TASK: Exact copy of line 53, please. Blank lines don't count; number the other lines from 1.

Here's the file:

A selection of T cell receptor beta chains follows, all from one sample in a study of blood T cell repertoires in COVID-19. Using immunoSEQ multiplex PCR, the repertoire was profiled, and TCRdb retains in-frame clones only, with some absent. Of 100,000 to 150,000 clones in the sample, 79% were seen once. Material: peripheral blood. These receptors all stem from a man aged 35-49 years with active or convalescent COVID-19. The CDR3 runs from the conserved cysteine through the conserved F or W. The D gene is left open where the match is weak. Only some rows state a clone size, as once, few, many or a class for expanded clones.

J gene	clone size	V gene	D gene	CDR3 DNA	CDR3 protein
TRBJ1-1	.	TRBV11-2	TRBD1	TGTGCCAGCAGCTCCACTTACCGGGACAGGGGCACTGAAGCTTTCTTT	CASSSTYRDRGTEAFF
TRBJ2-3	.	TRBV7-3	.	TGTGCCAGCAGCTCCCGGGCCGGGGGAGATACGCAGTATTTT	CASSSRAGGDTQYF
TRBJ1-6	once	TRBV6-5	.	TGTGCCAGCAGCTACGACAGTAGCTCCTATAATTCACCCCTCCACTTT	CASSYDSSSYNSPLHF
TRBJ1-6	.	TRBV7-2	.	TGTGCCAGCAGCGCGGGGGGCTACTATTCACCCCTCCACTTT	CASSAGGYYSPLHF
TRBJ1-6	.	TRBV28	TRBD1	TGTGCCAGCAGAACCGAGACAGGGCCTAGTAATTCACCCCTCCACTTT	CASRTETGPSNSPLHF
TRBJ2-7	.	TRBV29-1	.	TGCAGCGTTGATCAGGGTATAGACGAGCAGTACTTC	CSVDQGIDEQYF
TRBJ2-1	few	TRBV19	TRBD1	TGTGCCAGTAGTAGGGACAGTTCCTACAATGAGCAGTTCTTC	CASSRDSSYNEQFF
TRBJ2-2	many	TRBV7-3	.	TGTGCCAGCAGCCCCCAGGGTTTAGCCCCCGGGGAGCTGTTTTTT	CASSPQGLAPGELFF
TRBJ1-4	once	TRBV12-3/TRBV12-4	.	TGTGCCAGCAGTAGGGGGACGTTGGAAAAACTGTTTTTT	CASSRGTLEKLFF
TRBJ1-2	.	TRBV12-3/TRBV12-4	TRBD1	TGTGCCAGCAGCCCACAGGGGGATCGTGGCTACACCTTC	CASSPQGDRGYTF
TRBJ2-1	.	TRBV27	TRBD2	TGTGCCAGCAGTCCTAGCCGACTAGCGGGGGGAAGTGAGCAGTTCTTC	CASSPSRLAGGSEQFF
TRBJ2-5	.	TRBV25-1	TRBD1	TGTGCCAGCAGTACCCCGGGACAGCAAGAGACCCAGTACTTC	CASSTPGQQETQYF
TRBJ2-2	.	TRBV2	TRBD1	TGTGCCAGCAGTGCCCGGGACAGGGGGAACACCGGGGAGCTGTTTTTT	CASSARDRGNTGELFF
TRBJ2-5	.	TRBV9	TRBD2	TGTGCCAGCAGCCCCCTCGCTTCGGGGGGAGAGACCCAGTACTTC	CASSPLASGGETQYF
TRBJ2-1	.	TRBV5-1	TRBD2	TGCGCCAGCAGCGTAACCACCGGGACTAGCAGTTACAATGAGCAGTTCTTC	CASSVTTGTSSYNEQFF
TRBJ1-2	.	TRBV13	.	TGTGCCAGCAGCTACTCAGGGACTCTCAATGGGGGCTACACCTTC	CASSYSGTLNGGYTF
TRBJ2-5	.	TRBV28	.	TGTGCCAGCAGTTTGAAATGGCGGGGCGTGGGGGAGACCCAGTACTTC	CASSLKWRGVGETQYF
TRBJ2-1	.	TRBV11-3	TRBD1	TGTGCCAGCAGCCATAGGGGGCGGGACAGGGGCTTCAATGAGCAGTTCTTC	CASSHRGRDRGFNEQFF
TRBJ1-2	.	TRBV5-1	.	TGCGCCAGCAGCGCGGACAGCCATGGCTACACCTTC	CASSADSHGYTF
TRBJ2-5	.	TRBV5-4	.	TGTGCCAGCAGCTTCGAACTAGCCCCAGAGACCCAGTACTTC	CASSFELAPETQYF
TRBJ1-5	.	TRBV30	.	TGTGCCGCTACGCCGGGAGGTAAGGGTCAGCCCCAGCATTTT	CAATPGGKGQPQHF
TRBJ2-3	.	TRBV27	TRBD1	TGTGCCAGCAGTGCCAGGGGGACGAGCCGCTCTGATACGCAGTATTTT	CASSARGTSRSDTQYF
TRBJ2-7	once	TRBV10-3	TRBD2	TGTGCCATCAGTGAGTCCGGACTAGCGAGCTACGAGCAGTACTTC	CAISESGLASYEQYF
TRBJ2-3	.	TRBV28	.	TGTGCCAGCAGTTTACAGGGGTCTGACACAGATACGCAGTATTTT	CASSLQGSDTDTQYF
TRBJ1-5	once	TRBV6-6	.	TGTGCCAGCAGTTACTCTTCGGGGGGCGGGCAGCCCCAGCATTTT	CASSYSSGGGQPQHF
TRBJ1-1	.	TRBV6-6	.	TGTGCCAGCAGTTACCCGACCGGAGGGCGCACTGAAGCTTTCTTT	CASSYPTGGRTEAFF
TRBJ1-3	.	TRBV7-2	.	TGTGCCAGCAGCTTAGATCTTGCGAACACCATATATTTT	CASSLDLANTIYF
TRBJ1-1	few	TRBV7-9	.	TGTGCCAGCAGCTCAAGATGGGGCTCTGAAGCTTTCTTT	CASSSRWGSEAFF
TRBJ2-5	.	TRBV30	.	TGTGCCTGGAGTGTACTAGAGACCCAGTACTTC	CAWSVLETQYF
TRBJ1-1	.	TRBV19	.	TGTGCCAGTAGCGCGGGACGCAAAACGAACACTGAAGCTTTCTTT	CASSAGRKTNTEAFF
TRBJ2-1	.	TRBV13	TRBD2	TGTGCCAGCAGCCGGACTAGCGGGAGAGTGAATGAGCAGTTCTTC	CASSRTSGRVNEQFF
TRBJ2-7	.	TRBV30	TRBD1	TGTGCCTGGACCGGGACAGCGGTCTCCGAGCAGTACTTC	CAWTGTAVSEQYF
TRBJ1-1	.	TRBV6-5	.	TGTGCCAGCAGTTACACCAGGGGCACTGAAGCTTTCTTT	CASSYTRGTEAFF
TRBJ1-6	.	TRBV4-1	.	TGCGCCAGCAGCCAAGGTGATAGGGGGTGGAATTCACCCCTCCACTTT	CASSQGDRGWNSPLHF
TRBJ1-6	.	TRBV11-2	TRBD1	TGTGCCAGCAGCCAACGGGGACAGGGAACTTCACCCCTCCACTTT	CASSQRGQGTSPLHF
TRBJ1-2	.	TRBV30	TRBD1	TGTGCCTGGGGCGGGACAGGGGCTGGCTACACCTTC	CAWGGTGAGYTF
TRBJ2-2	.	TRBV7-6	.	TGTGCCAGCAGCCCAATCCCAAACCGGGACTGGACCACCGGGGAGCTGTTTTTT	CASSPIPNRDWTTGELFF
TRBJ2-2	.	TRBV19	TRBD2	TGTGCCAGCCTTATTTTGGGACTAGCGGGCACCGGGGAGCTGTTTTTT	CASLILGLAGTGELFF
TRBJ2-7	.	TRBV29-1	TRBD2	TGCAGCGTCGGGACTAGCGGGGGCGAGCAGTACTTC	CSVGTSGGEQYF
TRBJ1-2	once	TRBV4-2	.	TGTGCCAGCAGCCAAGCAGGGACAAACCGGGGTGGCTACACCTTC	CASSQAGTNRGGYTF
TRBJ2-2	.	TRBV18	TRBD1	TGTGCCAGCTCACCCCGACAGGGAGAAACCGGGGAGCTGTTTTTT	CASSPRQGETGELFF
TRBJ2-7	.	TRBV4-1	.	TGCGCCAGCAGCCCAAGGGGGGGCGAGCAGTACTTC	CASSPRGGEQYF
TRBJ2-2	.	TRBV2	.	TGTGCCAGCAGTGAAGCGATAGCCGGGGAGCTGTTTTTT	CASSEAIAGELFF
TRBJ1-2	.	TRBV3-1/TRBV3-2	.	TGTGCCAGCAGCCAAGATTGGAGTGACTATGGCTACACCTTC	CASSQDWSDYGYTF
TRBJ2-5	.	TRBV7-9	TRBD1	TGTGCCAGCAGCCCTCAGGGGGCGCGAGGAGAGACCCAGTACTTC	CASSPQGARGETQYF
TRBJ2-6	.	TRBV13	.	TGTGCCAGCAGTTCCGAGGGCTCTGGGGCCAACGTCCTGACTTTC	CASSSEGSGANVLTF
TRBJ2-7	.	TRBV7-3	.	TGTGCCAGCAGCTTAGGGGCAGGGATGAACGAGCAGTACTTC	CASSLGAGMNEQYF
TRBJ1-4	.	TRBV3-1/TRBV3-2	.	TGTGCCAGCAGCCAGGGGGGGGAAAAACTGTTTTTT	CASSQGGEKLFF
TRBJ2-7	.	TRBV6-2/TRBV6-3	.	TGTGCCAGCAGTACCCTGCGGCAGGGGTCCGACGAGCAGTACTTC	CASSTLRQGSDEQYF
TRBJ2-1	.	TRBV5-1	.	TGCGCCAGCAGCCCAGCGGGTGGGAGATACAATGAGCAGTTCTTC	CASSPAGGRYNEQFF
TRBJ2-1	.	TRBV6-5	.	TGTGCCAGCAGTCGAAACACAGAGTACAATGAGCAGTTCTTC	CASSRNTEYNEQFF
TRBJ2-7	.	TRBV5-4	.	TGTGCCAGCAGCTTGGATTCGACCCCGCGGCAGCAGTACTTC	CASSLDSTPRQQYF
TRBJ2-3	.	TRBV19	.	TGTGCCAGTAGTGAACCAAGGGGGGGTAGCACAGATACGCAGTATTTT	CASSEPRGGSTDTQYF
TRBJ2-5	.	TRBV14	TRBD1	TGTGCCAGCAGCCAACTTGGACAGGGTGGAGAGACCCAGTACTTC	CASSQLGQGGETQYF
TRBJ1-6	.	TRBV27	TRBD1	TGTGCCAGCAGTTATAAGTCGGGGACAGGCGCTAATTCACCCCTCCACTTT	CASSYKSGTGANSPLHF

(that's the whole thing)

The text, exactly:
TRBJ2-1	.	TRBV6-5	.	TGTGCCAGCAGTCGAAACACAGAGTACAATGAGCAGTTCTTC	CASSRNTEYNEQFF